Jen: How did you begin photographing animals and nature?
Greg: Ever since I was a little boy I've been interested in animals. I was always bringing wild creatures home as pets, much to the dismay of my mother! Fast forward almost 30 years to a day I was taking a hike in a park near my home where I saw some people standing on the trail with 35mm cameras and telephoto lenses attached to their tripods, photographing little birds like chickadees and nuthatches. I thought that was pretty cool and struck up a conversation with them. It turns out they belonged to a local camera club and invited me to attend a meeting. I joined the club and in a few weeks I was also standing on that trail photographing little birds!
Looking back on it I wish I had "married" my fascination with animals to photography much earlier in my life but it's been a passion of mine now for over 20 years and as they say...better late than never!
Jen: Is photography your "day" job or something you do on the side? How long did it take to make your dream a reality?
Greg: I'm very fortunate that photography is my "day" job. I exhibit my photos at between 25 and 30 art fairs/shows each year, sometimes putting 40,000 miles a year on my van traveling to and from the fairs in many different states. I started doing shows part time about 20 years ago while I still held a full time job and after about three years left my "real" job and went full time into the art show business.
Although selling my photography is my full time occupation the business end of preparing for shows, traveling to and from them, the paperwork, etc. is extremely time consuming. I thought that when I went into the business full time I'd have much more time to photograph. After all I was going to be a "full time" photographer. But this just hasn't been the case. My photo business is just that...a business and it's just as, if not more, time consuming as having a full time job. Although many people will tell me they love my "work" I don't consider the actual photography to be work. Doing shows is my work/job. I still look at the actual photography as my hobby.
Jen: What has been your favorite animal or subject to photograph?
Greg: This sounds cliché but I've loved all the animals I've photographed and the travel I've experienced to photograph them. If I had to pick a favorite though I guess it would be songbirds. These were my first subjects and I still enjoy sitting in my blind in my backyard or standing along the trail in that local park and waiting for the birds to come to have their photo taken. This might sound crazy, I know my wife thinks it is, but I love to sit in my blind in our backyard on a sunny 20 degree winter day and photograph little birds. All of my neighbors are at work and all I can hear is the calls of chickadees, cardinals and the other birds. There's nothing more serene or peaceful in my opinion. That's why I have a tough time considering it work. :-)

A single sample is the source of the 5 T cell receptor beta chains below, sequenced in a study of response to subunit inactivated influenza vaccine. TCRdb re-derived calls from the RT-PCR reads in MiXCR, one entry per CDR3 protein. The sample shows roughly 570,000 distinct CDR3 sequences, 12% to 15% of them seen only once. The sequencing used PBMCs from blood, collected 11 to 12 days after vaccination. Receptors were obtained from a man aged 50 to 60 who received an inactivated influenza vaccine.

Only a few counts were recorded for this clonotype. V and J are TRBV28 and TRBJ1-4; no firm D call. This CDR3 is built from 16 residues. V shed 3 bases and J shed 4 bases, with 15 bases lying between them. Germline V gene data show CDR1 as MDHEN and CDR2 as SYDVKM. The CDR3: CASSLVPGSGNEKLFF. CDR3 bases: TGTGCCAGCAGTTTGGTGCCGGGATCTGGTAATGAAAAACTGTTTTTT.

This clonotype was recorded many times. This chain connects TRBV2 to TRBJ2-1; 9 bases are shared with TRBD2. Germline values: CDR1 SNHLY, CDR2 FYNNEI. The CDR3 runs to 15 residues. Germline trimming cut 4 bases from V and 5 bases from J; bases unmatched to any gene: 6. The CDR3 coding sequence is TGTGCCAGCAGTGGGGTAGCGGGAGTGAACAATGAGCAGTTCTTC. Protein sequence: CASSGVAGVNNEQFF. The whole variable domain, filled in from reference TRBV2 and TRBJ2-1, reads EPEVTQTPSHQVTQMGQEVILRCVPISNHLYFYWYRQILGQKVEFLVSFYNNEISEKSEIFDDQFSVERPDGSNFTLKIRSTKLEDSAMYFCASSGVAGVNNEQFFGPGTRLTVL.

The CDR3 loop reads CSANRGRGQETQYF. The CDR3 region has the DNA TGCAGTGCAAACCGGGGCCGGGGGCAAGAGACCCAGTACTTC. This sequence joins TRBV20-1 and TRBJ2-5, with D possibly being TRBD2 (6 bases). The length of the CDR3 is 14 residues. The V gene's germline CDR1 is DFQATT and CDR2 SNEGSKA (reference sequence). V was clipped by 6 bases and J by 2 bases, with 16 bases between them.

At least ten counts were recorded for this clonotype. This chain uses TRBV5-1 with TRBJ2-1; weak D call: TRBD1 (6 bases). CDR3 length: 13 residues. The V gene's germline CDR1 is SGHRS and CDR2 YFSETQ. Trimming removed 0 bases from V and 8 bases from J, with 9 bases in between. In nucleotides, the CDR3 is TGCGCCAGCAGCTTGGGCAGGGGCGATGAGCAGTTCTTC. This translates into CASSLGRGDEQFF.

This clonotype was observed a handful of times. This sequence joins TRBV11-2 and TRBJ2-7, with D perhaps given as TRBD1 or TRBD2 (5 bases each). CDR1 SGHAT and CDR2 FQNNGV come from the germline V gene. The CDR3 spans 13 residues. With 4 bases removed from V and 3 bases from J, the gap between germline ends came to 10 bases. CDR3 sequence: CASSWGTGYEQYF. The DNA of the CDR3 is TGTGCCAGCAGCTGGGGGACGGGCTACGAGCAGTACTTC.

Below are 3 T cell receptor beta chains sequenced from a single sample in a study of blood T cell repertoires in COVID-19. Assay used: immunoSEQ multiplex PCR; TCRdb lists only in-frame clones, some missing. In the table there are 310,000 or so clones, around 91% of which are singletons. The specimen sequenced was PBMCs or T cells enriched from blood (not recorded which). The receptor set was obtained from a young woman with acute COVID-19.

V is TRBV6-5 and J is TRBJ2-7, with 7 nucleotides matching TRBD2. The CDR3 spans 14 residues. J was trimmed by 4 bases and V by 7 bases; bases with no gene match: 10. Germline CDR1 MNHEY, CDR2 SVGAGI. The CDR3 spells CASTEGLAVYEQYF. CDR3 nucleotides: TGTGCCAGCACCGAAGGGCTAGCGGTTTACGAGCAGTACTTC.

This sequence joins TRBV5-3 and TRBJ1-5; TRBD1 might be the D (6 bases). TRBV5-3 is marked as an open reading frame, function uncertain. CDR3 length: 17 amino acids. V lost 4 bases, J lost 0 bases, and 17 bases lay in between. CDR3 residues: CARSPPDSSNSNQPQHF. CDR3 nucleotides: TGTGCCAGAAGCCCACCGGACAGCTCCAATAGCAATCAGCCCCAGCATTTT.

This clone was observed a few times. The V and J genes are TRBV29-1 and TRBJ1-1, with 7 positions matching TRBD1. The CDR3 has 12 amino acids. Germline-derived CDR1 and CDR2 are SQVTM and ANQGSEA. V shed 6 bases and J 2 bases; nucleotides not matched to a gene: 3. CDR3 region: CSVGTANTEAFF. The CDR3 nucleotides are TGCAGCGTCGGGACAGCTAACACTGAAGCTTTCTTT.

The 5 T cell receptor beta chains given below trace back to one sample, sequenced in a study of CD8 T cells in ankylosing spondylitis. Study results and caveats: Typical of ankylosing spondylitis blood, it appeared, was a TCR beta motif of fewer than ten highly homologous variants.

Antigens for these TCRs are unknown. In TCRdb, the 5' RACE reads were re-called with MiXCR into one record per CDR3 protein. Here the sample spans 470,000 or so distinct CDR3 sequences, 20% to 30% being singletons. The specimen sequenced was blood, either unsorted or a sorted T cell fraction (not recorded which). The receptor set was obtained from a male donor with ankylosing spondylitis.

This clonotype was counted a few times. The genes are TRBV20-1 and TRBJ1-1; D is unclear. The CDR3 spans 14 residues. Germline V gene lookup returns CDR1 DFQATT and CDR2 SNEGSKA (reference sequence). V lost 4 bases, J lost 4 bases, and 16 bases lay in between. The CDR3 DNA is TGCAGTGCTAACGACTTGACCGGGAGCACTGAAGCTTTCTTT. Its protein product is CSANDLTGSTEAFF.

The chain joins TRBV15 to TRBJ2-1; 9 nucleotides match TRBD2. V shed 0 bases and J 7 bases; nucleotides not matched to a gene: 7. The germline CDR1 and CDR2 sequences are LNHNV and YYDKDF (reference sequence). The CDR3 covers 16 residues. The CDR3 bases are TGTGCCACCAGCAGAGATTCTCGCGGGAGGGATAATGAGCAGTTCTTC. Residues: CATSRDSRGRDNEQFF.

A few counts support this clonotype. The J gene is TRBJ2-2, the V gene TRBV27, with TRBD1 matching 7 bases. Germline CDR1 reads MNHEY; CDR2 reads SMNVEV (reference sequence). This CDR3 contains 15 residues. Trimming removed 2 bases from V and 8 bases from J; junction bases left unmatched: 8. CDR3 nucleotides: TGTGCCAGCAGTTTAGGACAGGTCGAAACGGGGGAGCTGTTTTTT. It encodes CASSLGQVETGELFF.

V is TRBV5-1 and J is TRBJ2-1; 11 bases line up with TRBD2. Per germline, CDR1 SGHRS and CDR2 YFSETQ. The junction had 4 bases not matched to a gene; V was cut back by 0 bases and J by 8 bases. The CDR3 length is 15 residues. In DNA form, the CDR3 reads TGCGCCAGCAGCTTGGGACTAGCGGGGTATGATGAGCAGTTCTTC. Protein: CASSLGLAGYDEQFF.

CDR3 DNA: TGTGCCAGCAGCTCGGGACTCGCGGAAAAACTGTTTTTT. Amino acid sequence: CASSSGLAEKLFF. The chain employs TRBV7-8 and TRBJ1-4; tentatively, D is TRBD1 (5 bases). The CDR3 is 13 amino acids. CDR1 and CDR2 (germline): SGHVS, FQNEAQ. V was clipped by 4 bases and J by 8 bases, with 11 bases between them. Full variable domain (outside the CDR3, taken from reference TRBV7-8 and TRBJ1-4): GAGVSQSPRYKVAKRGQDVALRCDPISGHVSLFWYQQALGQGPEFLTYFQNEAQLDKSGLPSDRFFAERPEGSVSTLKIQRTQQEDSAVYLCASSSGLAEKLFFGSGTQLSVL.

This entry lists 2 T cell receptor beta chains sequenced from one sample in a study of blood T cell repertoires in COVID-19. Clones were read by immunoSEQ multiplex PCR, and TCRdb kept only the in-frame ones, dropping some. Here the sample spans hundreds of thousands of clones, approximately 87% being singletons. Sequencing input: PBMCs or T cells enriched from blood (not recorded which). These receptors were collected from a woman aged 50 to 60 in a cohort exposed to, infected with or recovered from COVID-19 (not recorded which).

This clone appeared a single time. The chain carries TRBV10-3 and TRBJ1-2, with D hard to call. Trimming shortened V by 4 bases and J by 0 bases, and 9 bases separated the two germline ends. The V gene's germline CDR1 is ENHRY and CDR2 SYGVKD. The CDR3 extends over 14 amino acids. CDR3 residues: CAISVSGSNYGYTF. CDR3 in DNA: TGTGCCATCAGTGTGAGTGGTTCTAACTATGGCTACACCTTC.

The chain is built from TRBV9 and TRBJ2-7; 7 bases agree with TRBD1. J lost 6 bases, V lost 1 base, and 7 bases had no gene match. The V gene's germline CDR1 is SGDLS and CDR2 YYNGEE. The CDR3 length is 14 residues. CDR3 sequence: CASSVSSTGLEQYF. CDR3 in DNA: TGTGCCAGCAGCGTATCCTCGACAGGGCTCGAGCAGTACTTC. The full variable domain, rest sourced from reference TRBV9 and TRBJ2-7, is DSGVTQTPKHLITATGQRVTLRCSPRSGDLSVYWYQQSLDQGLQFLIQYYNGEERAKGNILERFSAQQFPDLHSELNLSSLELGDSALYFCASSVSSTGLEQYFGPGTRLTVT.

Jen: How did you discover Etsy?
Greg: I was doing a show in Pittsburgh, PA last summer and the artist set up next to me had an Etsy shop and told me about it. (He has since closed his shop.) I made a note to look into it but I'm extremely busy during the summer and fall doing shows so I didn't really get to check Etsy out until after my shows were done for the year in December. I opened my shop on December 14, 2007 and so far it's been a fun and profitable supplement to my art fair income.
Jen: If you could only bring one lens along with you in your camera bag, which would it be?
Greg: When you buy a camera you're often sold a 50mm "normal" lens to go with it. Well, my normal lens is my 400mm telephoto. That's the lens that's attached to my camera most of the time. When photographing wildlife you often need as much reach as you can get. I often wish I had a 500mm or 600mm lens!
Jen: Do you have any advice for other photographers or Etsians?
Greg: I found that joining a camera club was one of the best things I could have done to improve my photography, although I don't belong to the club any longer. Ours was a competition club so if you wanted to compete successfully you had to develop your skills. Find a club that stresses education. Even though we competed against each other at our competitions one of the more experienced photographers was appointed commentator. They always found something positive to say about a photo but then would say something like "but, if the photographer wanted to improve this photo they could try doing ...". I tried to absorb as much as I could from those with more experience than I and before too long I was winning my share of competitions. If there isn't a club near you there are forums on the internet which can serve the same purpose. Just be sure the participants offer constructive criticisms of your photos.
I'm always reading about the craft of photography and trying to learn new techniques. I also spend a lot of time reading about my subjects and their behaviors since that will help me get the best photographs of them but given my natural interest in my subject matter I'd probably do that even if I wasn't photographing them. And, for me at least, I think it's been important to stick with what I love. Wildlife photography isn't the most marketable type of photography on Etsy, or at art fairs for that matter, but I think my passion for it shows in my photos. I've tried to photograph in other styles or other subjects that "sell" better but since I'm not passionate about those styles or subjects that also shows so I've learned to stick with what I like the best.
Check out more of Greg's work here:
Nature is Art